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Configure an action to be scheduled by cron(8)


Understand the difference between the system crontab and user crontabs. In addition, be familiar with using the crontab editor, be able to recognize the time fields seen in a crontab, and understand the importance of testing scripts before scheduling their execution through cron(8). Recognize that the files /var/cron/allow and /var/cron/deny can be created to control which users can create their own crontabs.


The cron daemon starts at boot time and is always running. Every minute it checks for updated configurations -- called a crontab -- and runs the jobs that match the specified time.

Two examples of scheduled jobs are log rotations and periodic tasks, introduced in section Configure log rotations and section Configure the scripts that run periodically to perform various system maintenance tasks.

The system-wide cron table is commonly located at /etc/crontab. And user crontabs are stored under /var/cron/tabs directory.

Note that NetBSD and OpenBSD keep their default system crontab in the /var/cron/tabs/root file.

A single crontab configuration is generally placed on one text line. Space or tab delimited, it defines the minute, hour, day of month, the month, the day of week and the shell command to execute. A pound sign (#) at the beginning of a line starts a comment. A comment can not be on the same line as a crontab.

An asterisk (*) matches all ranges (first to last) for a time specification.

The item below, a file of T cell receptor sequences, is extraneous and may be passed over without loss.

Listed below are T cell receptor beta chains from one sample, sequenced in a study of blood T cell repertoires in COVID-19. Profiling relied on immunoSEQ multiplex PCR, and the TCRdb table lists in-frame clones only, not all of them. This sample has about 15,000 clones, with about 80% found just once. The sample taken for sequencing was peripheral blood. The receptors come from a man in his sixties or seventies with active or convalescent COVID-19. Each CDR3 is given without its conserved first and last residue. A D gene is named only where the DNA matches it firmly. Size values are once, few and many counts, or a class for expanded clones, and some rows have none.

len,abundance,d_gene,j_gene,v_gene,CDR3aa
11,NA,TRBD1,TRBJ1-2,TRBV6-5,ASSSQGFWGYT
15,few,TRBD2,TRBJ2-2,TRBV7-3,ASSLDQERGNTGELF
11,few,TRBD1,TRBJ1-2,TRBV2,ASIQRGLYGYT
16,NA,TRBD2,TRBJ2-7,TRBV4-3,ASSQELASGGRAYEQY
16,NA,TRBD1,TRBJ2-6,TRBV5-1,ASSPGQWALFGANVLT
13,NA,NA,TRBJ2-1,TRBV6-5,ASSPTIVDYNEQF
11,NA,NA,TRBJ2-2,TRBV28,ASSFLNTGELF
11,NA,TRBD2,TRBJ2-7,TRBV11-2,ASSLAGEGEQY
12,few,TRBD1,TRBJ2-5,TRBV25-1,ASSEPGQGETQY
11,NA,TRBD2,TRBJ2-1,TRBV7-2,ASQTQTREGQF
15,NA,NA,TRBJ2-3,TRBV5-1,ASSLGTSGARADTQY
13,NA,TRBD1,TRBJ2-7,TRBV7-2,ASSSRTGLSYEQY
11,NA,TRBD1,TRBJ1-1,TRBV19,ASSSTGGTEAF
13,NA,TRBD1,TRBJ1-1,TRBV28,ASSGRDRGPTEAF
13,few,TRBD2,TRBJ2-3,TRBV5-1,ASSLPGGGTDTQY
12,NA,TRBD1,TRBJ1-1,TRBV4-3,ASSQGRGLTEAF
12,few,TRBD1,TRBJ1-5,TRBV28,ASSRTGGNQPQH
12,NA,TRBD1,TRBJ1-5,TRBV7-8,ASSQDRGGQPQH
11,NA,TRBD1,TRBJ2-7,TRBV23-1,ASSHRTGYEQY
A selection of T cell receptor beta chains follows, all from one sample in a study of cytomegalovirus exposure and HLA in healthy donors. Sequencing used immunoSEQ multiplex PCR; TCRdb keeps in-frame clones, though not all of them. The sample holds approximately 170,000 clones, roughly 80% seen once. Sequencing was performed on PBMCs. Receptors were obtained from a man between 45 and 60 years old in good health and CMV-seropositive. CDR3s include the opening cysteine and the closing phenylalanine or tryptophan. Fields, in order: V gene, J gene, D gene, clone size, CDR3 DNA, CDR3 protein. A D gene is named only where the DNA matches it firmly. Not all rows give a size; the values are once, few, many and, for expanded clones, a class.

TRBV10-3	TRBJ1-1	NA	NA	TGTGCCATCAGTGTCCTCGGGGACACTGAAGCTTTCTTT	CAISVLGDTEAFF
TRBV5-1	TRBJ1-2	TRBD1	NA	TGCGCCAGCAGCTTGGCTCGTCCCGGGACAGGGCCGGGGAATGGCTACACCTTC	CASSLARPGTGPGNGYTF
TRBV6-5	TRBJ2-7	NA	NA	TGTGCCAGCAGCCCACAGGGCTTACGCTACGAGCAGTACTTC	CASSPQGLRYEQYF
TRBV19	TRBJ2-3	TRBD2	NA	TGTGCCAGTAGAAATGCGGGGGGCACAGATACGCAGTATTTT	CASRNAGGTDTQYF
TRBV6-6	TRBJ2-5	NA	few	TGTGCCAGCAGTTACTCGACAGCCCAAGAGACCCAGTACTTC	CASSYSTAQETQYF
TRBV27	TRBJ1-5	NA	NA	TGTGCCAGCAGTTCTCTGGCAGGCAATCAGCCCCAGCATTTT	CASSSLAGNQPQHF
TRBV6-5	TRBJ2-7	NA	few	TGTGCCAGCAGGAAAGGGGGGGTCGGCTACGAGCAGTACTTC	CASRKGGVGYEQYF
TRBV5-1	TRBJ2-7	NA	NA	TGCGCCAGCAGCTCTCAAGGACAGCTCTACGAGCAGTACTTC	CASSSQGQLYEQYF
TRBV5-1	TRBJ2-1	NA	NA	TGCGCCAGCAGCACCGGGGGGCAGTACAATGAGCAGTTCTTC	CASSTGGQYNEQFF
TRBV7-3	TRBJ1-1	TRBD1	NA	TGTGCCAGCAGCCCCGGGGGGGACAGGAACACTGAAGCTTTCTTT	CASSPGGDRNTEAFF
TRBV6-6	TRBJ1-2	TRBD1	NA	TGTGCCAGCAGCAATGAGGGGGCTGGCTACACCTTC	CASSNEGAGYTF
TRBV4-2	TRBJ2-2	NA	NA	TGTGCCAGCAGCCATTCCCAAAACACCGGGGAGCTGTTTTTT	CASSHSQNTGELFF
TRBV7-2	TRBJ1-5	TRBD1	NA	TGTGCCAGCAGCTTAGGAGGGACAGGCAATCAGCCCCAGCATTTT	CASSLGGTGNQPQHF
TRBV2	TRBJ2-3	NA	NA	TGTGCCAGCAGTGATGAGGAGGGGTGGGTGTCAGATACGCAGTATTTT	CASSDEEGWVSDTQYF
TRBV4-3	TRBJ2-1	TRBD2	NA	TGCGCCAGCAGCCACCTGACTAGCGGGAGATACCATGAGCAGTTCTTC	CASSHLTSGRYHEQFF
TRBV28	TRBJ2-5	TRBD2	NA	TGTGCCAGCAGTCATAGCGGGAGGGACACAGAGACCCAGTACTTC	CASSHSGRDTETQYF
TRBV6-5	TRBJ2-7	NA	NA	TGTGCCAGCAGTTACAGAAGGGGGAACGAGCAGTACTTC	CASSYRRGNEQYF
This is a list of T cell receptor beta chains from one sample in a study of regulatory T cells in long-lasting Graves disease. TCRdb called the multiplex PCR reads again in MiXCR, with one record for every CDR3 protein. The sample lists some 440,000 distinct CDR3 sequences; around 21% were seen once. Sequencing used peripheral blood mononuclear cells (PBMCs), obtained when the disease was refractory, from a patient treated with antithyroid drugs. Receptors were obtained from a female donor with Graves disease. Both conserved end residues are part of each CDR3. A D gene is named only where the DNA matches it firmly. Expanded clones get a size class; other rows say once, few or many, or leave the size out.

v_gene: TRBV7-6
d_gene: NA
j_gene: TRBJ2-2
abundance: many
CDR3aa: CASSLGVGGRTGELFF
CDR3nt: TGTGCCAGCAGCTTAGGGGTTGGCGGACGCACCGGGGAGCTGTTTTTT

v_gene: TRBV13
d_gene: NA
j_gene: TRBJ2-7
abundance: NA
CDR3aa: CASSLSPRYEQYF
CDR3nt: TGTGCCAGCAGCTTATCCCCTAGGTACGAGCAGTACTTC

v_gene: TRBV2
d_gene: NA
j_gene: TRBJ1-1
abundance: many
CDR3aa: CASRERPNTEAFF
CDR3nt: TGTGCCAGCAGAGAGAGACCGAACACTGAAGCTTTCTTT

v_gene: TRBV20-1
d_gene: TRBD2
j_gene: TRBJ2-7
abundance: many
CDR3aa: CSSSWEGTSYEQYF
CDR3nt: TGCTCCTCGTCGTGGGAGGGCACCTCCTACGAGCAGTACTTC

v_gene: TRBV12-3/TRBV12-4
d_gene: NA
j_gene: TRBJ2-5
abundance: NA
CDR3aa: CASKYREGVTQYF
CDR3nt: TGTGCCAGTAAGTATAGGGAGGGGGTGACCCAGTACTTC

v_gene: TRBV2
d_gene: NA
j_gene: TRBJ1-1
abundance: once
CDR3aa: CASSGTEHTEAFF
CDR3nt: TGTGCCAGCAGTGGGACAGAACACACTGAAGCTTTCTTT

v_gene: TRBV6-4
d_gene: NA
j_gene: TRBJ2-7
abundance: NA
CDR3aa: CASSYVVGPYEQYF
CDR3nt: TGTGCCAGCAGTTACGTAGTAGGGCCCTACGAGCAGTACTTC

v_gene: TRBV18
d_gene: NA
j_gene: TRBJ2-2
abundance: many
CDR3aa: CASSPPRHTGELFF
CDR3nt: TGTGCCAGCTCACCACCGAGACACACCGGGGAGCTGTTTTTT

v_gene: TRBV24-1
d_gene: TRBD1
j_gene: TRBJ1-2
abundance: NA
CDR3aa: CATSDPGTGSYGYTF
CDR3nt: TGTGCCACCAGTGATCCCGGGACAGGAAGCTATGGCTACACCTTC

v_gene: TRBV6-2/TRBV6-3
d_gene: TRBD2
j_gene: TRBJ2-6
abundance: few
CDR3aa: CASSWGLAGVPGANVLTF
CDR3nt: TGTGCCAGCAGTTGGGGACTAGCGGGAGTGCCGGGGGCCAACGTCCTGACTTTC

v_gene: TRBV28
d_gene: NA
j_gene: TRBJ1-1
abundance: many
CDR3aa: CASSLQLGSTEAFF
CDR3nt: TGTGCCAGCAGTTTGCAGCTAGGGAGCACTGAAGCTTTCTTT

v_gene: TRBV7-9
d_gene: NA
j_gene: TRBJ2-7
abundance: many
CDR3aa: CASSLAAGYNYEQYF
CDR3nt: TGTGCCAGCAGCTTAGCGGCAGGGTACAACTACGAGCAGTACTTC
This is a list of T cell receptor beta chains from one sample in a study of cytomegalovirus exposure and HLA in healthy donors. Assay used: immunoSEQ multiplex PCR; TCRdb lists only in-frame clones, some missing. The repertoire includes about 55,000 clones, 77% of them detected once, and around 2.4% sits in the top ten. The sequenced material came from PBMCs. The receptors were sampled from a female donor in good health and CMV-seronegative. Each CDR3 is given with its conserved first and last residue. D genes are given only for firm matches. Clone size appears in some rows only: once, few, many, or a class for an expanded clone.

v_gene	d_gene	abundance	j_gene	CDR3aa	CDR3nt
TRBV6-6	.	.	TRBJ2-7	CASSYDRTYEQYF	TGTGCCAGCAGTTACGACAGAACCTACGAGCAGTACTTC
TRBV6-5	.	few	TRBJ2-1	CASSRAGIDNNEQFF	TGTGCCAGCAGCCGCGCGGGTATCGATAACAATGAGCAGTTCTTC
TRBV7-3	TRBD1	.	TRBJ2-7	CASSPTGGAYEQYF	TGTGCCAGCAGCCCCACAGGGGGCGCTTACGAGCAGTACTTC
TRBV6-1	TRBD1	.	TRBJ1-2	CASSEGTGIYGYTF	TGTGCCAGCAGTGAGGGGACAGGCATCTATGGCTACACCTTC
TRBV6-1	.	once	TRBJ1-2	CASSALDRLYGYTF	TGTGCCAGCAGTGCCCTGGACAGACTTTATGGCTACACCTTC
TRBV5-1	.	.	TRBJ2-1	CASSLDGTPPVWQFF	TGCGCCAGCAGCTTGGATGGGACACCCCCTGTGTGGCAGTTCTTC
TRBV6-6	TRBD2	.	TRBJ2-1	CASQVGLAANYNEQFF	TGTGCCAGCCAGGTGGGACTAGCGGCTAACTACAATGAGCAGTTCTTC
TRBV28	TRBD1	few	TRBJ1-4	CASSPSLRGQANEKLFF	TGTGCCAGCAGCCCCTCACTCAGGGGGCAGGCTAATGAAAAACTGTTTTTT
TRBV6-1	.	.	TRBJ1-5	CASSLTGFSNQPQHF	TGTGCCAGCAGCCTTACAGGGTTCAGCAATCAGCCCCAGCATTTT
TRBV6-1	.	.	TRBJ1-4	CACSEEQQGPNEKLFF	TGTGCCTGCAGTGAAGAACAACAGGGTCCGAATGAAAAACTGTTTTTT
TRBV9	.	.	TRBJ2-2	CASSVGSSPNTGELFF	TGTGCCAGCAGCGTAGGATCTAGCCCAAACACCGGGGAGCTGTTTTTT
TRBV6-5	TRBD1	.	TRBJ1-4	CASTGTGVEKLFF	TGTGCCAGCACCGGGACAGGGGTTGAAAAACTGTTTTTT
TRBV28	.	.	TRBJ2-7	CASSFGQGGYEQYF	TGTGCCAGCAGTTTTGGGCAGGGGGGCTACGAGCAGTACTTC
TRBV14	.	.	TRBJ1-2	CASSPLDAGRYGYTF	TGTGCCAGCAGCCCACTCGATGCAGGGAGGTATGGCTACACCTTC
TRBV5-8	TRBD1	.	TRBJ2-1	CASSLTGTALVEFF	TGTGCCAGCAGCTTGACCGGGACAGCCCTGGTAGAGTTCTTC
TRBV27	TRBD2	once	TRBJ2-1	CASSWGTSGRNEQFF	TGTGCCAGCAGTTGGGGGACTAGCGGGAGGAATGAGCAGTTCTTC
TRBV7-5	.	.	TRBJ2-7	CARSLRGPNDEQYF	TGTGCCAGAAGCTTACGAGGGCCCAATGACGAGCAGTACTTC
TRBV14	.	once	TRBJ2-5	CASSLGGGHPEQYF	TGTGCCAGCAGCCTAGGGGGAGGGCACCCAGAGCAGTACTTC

The /etc/crontab format also includes the name of the user to run the command as. The per-user crontabs do not have the user field.

TODO: show a few examples from default cron and show some more examples and explain

#minute hour    mday    month   wday    who     command

# rotate log files every hour, if necessary
0       *       *       *       *       root    newsyslog

# run weekly maintenance script every Saturday morning and save and email output
30      3       *       *       6       root   mask 077; /bin/sh /etc/weekly 2>&1 | tee /var/log/weekly.out | mail -s "`/bin/hostname` weekly output" root

Note if this file was in the per-user crontabs, it would not have the "who" (root) field.

Note: if both the day of month field and the day of week fields are defined, then the job will run on both of these scheduled times. TODO: for example ...

A crontab can also define shell environment variables, for example TODO ....

Using crontab(1) to edit user cron table

TODO: note about setuid or setgid, note that OpenBSD does it different? Maybe this doesn't matter for this book


Practice Exercises

More information

crontab(1), cron(8), crontab(5)

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